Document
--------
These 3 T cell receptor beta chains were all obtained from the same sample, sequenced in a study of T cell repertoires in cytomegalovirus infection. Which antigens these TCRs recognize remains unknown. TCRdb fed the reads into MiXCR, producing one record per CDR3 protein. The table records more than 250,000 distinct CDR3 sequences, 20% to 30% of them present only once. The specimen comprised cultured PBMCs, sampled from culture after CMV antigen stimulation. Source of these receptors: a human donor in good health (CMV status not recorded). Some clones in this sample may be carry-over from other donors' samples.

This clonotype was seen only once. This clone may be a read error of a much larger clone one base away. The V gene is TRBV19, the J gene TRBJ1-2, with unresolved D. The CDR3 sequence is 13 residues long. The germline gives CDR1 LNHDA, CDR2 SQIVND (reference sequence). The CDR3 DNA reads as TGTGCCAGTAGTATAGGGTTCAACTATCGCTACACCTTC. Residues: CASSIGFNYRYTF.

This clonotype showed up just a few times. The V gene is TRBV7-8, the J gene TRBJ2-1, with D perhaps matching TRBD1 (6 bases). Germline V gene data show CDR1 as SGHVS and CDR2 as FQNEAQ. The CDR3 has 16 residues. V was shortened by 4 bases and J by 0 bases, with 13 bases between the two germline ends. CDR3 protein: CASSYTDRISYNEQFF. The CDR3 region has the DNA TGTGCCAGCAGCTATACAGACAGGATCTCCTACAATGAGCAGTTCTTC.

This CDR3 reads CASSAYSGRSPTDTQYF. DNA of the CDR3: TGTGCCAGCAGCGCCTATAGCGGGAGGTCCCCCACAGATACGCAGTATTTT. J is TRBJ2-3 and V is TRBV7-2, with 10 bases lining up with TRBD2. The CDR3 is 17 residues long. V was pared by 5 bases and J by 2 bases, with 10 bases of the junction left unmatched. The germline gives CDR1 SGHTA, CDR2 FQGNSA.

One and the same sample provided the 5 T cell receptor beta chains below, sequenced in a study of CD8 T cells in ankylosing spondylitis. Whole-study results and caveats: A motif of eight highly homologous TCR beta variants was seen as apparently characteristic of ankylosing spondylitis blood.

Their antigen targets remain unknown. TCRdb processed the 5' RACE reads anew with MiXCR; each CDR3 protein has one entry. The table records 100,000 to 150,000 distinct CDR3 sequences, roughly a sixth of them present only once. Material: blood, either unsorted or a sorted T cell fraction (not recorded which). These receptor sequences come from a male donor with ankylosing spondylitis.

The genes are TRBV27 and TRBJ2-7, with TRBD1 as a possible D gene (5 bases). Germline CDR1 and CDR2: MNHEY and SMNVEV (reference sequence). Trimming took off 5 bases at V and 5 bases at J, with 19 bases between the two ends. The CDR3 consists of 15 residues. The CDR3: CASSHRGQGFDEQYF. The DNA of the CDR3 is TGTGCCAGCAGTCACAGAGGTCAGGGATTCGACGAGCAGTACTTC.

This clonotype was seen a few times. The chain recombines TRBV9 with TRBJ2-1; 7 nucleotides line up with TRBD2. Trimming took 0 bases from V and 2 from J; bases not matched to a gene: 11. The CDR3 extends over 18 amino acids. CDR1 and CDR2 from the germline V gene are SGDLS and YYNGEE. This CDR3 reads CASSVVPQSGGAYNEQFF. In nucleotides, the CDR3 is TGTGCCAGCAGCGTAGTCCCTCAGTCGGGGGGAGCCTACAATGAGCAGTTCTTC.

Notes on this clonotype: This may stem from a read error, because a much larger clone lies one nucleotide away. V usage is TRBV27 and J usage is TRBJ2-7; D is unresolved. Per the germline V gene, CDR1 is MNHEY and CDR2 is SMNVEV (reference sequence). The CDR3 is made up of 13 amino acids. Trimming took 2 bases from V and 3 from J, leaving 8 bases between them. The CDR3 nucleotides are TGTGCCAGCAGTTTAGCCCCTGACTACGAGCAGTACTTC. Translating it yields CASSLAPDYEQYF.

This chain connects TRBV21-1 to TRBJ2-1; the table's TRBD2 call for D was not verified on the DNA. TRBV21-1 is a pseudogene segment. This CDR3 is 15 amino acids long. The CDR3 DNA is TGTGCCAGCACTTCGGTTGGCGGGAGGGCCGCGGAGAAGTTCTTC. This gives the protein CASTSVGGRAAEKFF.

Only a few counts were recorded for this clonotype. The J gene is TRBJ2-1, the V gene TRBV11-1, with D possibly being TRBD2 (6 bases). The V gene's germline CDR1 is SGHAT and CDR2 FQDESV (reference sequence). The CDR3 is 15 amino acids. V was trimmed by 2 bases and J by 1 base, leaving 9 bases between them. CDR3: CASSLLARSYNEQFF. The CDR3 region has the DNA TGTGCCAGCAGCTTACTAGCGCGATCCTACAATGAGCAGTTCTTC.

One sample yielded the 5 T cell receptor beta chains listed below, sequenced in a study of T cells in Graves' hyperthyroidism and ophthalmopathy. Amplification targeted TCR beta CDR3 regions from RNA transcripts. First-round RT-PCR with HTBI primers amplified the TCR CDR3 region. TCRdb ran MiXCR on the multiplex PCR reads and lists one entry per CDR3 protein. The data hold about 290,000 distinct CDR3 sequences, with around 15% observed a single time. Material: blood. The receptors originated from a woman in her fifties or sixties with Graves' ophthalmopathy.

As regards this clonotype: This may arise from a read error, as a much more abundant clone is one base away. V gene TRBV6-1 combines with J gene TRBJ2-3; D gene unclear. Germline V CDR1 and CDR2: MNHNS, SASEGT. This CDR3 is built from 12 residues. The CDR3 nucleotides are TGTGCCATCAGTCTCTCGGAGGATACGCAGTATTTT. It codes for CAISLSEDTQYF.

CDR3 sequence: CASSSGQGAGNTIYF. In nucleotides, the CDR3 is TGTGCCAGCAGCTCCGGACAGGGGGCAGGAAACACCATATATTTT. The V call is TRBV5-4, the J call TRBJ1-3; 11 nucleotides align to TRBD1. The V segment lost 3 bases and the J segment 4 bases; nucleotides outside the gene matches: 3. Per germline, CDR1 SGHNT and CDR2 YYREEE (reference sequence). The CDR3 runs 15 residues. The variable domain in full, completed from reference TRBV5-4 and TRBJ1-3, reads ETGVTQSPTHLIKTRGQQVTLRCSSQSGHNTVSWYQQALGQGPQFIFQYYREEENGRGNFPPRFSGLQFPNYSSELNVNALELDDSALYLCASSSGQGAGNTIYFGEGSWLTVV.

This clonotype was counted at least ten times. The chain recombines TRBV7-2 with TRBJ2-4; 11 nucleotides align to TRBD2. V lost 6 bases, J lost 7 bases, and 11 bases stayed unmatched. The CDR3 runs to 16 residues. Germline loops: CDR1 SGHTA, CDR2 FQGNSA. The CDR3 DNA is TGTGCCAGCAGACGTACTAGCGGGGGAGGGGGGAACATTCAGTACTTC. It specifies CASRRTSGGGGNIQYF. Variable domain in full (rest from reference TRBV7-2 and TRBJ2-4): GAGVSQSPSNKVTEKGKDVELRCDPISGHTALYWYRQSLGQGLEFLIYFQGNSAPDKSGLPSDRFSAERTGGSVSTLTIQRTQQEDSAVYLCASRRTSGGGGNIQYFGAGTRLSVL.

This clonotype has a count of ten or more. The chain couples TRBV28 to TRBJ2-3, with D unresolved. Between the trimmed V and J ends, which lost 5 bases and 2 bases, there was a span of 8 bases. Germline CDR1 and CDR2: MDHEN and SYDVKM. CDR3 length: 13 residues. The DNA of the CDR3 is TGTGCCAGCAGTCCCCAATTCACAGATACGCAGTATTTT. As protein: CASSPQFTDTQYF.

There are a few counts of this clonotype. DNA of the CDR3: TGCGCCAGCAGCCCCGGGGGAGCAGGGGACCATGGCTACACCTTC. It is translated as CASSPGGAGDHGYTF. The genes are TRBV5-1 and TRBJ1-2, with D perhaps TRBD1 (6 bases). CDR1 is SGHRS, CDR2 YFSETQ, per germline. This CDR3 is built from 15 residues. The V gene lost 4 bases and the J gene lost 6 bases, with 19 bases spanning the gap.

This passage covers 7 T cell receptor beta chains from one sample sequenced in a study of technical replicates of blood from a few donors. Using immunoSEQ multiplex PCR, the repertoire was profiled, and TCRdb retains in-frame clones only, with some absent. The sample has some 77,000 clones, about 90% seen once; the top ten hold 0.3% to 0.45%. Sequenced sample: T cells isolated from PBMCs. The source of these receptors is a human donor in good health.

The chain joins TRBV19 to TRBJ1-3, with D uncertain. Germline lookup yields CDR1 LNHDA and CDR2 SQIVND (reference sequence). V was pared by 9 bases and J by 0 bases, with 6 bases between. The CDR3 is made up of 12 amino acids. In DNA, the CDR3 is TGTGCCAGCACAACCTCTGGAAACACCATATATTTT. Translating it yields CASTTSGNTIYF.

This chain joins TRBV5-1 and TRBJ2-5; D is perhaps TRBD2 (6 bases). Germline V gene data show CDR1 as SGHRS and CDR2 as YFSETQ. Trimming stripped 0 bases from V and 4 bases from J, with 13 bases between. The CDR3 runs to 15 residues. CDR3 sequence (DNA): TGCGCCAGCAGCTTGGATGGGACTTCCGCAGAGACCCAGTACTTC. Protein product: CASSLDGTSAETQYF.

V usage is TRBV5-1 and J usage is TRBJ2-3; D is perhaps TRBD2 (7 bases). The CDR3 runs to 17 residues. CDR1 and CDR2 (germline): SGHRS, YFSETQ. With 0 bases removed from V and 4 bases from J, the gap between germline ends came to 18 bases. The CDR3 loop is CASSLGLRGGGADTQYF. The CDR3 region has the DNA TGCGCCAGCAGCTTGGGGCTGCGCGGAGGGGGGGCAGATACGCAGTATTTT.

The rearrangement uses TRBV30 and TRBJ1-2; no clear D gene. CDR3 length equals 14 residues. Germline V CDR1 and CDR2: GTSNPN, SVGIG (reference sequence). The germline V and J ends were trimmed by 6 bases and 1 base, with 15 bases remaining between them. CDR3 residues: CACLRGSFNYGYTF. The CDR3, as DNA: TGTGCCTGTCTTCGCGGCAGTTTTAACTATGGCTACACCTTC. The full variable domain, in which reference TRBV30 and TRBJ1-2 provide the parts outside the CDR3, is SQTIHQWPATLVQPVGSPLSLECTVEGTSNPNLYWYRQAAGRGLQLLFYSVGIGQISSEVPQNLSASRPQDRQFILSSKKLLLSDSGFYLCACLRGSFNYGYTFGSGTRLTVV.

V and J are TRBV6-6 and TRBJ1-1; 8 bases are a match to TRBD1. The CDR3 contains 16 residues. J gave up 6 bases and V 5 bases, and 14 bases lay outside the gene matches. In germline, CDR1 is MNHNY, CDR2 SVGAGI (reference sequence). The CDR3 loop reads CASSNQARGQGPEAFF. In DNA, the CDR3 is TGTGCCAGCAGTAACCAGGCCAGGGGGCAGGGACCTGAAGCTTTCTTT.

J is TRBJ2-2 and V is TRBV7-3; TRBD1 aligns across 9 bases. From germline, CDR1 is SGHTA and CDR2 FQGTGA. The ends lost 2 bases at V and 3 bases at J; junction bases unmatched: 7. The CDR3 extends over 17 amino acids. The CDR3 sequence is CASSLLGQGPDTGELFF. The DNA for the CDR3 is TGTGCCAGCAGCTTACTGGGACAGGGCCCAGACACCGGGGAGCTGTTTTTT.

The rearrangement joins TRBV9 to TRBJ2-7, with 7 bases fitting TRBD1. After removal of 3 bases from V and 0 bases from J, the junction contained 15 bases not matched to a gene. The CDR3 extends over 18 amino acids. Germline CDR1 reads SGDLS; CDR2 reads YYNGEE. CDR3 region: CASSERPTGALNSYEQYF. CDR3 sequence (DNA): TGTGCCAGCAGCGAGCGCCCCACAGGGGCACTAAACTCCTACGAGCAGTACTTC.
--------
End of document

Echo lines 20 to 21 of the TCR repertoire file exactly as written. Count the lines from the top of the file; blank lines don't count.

This chain joins TRBV5-1 and TRBJ2-5; D is perhaps TRBD2 (6 bases). Germline V gene data show CDR1 as SGHRS and CDR2 as YFSETQ. Trimming stripped 0 bases from V and 4 bases from J, with 13 bases between. The CDR3 runs to 15 residues. CDR3 sequence (DNA): TGCGCCAGCAGCTTGGATGGGACTTCCGCAGAGACCCAGTACTTC. Protein product: CASSLDGTSAETQYF.

V usage is TRBV5-1 and J usage is TRBJ2-3; D is perhaps TRBD2 (7 bases). The CDR3 runs to 17 residues. CDR1 and CDR2 (germline): SGHRS, YFSETQ. With 0 bases removed from V and 4 bases from J, the gap between germline ends came to 18 bases. The CDR3 loop is CASSLGLRGGGADTQYF. The CDR3 region has the DNA TGCGCCAGCAGCTTGGGGCTGCGCGGAGGGGGGGCAGATACGCAGTATTTT.